Apocalypse now? Prospects for conserving freshwater biodiversity in East Asia
5th December 2017
Speaker: Professor David Dudgeon
Location: 3:30 pm to 4:30 pm in Building 6, Level C, Room 12
Freshwater ecosystems cover <1% of the Earth’s surface, yet host almost 10% of animal species, including one third of vertebrates. They also experience sustained and pervasive human impacts. Unsurprisingly, fresh waters are hotspots of both biodiversity and endangerment.
In densely-populated East Asia, widespread challenges to human water security are accompanied by faunal impoverishment. Water-engineering schemes intended to boost economic development – as along the Yangtze and Mekong – will degrade riverine habitats, further imperil biodiversity, and compromise the livelihoods of people who depend on freshwater ecosystem services.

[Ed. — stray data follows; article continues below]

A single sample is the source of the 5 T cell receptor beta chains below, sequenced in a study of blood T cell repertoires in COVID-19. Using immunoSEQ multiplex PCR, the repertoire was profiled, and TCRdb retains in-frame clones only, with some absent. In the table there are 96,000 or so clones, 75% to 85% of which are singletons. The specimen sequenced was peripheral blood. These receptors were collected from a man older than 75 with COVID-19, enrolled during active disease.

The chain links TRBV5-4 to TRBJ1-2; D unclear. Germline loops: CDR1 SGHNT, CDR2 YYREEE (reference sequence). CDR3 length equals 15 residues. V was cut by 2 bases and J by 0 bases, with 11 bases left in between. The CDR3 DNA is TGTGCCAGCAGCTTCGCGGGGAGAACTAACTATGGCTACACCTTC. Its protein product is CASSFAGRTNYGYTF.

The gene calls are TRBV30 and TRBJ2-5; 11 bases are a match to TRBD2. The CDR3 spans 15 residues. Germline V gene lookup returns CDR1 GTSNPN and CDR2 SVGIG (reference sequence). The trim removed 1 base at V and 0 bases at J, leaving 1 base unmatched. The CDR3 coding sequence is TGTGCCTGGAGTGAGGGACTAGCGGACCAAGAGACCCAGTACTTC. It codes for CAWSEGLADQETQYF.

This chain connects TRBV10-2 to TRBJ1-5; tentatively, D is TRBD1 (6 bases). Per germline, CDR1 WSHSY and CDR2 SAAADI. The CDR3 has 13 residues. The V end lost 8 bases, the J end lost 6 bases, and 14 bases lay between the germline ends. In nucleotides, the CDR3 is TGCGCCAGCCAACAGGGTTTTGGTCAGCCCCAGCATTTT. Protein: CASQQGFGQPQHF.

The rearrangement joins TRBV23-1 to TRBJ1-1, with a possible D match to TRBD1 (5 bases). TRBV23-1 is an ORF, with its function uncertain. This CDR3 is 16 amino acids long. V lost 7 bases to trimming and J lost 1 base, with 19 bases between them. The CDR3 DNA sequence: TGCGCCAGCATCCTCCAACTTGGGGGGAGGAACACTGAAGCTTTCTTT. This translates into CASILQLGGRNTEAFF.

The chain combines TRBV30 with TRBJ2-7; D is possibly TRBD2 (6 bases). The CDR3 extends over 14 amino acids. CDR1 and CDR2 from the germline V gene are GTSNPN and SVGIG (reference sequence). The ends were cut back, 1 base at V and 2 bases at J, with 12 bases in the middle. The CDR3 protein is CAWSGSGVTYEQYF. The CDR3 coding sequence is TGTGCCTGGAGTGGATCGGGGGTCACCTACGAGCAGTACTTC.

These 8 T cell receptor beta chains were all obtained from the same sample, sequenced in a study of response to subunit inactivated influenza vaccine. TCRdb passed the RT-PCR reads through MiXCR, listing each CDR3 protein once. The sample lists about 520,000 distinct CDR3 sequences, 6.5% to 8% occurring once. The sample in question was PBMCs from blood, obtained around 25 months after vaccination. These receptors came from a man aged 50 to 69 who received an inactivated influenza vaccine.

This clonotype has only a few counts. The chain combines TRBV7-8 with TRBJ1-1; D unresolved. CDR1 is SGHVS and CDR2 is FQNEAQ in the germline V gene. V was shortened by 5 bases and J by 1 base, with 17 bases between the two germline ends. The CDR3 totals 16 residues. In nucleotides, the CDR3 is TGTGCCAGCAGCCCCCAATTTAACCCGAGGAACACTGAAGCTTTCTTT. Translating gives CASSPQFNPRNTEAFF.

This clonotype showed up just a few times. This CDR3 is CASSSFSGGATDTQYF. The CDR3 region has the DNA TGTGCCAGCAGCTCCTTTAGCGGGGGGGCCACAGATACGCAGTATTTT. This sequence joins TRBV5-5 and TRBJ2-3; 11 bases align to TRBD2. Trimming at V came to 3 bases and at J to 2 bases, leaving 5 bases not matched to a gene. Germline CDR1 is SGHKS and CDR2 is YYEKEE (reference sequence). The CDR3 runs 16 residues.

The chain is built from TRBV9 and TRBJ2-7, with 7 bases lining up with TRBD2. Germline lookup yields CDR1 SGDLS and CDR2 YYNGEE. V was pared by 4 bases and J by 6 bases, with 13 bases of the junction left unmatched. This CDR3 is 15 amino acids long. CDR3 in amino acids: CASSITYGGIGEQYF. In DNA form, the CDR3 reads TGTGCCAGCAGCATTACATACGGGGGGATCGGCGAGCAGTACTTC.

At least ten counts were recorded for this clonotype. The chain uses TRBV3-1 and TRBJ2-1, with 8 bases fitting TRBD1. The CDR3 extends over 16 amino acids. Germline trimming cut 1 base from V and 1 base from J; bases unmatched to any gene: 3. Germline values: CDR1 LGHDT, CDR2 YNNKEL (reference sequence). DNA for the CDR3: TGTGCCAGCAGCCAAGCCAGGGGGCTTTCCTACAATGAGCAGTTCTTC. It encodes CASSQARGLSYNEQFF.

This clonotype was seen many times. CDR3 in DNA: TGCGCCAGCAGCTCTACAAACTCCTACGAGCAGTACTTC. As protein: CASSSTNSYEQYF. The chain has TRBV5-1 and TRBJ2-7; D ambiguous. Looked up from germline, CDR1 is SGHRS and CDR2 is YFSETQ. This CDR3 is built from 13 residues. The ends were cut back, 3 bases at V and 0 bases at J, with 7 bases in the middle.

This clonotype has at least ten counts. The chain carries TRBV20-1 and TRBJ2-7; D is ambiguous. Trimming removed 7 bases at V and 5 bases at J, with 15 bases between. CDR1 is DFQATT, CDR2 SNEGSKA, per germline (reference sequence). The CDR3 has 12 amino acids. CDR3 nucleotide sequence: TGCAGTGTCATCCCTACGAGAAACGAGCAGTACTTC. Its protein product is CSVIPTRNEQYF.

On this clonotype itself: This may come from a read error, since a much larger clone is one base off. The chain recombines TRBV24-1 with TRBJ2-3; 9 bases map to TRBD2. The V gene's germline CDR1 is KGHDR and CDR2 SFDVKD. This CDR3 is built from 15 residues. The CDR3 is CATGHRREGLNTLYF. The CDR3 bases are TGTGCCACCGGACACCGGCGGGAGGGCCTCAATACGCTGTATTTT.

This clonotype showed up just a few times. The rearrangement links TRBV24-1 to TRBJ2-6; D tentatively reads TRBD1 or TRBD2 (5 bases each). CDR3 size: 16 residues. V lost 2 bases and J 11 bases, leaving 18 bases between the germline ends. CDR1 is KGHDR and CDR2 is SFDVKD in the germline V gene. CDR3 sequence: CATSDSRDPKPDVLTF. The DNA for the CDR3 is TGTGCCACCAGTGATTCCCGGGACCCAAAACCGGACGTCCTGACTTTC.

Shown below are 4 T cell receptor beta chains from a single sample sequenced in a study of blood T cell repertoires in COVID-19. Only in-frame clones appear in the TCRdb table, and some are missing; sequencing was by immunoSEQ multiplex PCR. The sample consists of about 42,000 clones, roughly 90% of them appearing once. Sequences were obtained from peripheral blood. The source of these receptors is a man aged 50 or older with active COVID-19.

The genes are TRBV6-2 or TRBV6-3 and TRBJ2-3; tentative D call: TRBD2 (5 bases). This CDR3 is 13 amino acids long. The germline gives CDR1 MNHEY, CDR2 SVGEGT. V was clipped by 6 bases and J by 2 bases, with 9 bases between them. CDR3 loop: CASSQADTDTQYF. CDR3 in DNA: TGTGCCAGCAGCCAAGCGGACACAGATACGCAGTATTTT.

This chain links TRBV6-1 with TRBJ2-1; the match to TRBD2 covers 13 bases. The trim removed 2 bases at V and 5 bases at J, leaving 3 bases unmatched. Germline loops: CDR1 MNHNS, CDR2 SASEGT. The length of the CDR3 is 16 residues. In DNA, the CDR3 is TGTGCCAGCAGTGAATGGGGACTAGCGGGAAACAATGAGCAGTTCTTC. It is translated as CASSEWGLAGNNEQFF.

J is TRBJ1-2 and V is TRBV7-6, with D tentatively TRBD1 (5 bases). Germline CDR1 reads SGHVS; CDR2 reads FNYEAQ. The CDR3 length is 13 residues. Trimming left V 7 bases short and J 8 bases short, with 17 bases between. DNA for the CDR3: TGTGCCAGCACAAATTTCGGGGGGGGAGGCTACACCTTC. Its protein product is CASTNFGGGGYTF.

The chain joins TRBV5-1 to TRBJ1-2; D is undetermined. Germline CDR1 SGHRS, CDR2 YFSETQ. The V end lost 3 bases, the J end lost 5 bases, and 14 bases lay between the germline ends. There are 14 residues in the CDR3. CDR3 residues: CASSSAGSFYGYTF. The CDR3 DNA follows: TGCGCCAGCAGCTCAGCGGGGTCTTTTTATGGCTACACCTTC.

If the benefits accruing from intact and biodiverse freshwater ecosystems do not constitute sufficient basis to ensure their preservation, what will? And, what are the prospects for conservation of freshwater biodiversity in a rapidly-changing world?
David Dudgeon is Chair Professor of Ecology and Biodiversity and Director of the School of Biological Sciences at the University of Hong Kong. There, he has spent three decades researching and writing about the streams and rivers of monsoonal East Asia, and the animals that live in and around them. His work ranges from field experiments that involve invertebrates and fishes in small streams, through studies of food webs, to broader-scale analyses concerning the conservation of freshwater biodiversity. Dudgeon is Editor-in-Chief of Freshwater Biology, and is working on a book - Freshwater Biodiversity and its Conservation – currently long overdue at the publisher.
The Richard Norris Lecture commemorates the life and scientific contributions of the late Professor Richard Norris, a foundation member of the IAE and internationally significant researcher in freshwater ecology.